Through the years, Justin Maley has suffered his share of bad luck while turkey hunting.
He's been spotted by the sharp-eyed birds, had turkeys spooked by other hunters and had turkeys coming to calls abruptly stop out of range.
But on a recent turkey hunt, Maley, of Wichita, truly suffered when he had the bad luck of being mistaken for a turkey by a hungry bobcat.
Maley was hunting on the Cheney Wildlife Area in Reno County, near a grove of trees where he's seen turkeys on scouting trips.
The sun was going down and a flock of birds was answering his calls and getting closer, when ...
"I just let out a little call when I felt the weight hit my head and felt warm liquid running down my face," Maley said. "When I looked off to the side, I saw the bobcat and knew what had happened."
Maley shot the adult bobcat rather than take a chance on a repeat performance and then noticed that the warm liquid was his blood, pouring from four puncture wounds from the cat's fangs.
Maley said he called the proper authorities, who came and took the bobcat. Although bobcat season doesn't open for a month, no charges were filed.
Tests showed the bobcat was not rabid.
"That was good news," Maley said. "I didn't want to go through those shots after everything else."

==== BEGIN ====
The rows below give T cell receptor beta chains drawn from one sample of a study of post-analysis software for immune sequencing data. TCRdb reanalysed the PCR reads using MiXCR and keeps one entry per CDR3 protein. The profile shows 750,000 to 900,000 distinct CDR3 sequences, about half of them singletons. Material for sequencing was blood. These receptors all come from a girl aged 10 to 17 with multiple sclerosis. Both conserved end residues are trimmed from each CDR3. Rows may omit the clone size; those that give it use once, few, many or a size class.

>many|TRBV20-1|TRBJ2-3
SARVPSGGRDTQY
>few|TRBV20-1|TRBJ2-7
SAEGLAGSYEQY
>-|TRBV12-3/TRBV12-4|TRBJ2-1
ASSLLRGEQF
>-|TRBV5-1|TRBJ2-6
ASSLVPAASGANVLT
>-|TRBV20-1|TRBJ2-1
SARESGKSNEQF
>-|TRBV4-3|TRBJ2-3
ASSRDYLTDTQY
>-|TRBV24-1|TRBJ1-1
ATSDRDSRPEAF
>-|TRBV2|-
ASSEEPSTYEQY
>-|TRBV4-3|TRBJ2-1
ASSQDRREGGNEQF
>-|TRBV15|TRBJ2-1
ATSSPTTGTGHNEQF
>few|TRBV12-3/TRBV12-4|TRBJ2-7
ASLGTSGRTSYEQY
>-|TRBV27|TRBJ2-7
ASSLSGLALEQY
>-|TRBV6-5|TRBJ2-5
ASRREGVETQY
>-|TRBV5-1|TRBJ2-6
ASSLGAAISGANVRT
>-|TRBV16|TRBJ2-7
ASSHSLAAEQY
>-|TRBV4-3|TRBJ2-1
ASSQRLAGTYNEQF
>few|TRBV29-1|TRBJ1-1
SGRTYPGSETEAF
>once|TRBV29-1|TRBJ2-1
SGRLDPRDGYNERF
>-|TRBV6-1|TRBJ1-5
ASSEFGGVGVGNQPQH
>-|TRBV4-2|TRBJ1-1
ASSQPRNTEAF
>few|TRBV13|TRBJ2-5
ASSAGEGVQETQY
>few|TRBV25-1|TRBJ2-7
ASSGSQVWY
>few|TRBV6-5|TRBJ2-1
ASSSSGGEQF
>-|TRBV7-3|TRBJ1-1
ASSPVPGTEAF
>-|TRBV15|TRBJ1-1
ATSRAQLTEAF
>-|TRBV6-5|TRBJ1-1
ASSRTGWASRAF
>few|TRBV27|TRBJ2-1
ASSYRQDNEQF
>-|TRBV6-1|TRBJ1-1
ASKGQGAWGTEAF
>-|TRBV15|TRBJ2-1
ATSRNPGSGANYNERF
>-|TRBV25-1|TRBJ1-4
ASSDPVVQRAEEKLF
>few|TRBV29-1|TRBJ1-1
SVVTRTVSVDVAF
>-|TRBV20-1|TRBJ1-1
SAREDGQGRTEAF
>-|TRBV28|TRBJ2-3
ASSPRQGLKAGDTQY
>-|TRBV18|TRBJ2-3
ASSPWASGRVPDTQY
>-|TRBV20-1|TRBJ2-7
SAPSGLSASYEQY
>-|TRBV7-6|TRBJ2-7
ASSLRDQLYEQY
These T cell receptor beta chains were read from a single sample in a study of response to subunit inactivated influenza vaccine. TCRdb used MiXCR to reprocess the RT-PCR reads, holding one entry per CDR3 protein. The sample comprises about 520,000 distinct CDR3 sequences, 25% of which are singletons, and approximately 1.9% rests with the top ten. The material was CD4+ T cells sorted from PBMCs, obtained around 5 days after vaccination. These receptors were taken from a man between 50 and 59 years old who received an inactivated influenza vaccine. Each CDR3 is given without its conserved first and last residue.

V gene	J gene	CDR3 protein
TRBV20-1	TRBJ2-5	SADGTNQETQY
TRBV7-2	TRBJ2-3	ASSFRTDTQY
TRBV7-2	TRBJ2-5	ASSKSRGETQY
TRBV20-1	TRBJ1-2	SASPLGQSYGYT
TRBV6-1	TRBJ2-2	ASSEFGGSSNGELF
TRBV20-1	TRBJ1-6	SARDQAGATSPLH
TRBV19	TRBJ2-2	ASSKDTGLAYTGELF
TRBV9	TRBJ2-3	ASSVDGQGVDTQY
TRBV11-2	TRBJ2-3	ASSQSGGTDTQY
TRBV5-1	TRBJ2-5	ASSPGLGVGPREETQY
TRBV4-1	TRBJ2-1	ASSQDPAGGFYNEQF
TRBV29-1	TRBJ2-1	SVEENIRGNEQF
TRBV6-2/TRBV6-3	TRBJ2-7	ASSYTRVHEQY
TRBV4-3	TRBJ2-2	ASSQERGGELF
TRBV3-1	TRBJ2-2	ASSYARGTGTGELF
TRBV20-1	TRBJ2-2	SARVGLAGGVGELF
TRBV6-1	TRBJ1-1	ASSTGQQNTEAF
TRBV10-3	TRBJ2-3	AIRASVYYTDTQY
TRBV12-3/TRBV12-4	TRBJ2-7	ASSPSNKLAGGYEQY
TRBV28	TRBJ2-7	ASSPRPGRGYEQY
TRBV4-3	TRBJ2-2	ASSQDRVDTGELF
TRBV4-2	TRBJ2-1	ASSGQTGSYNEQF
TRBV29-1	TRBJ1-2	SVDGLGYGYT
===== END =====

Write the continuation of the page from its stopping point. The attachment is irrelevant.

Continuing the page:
Kansas Department of Wildlife and Parks biologists said attacks by bobcats on humans are extremely rare.
Maley is convinced the bobcat he shot didn't know it was attacking a person until it was too late.
"I'd just made a call, he heard it and pounced right at the sound," he said. "That's why he landed right on my head."
The hapless hunter sought medical attention, but he said doctors wouldn't stitch the four deep punctures.
"They said that closing up the wounds might trap in bacteria and lead to infection," he said. "I stayed home from work the next day and it was still bleeding quite a bit."
Realizing the event was a fluke, Maley said he hunted the same area a few days later but was unsuccessful.
He took a bird from another area later. Neither hunt held the excitement nor the pain of his evening with the bobcat.
"I've heard of people calling them up while they're calling turkeys," he said. "But I've never heard of anything like what happened. It was definitely a unique experience."
Michael Pearce, a native of Tonganoxie, is a former outdoors writer for the Journal-World.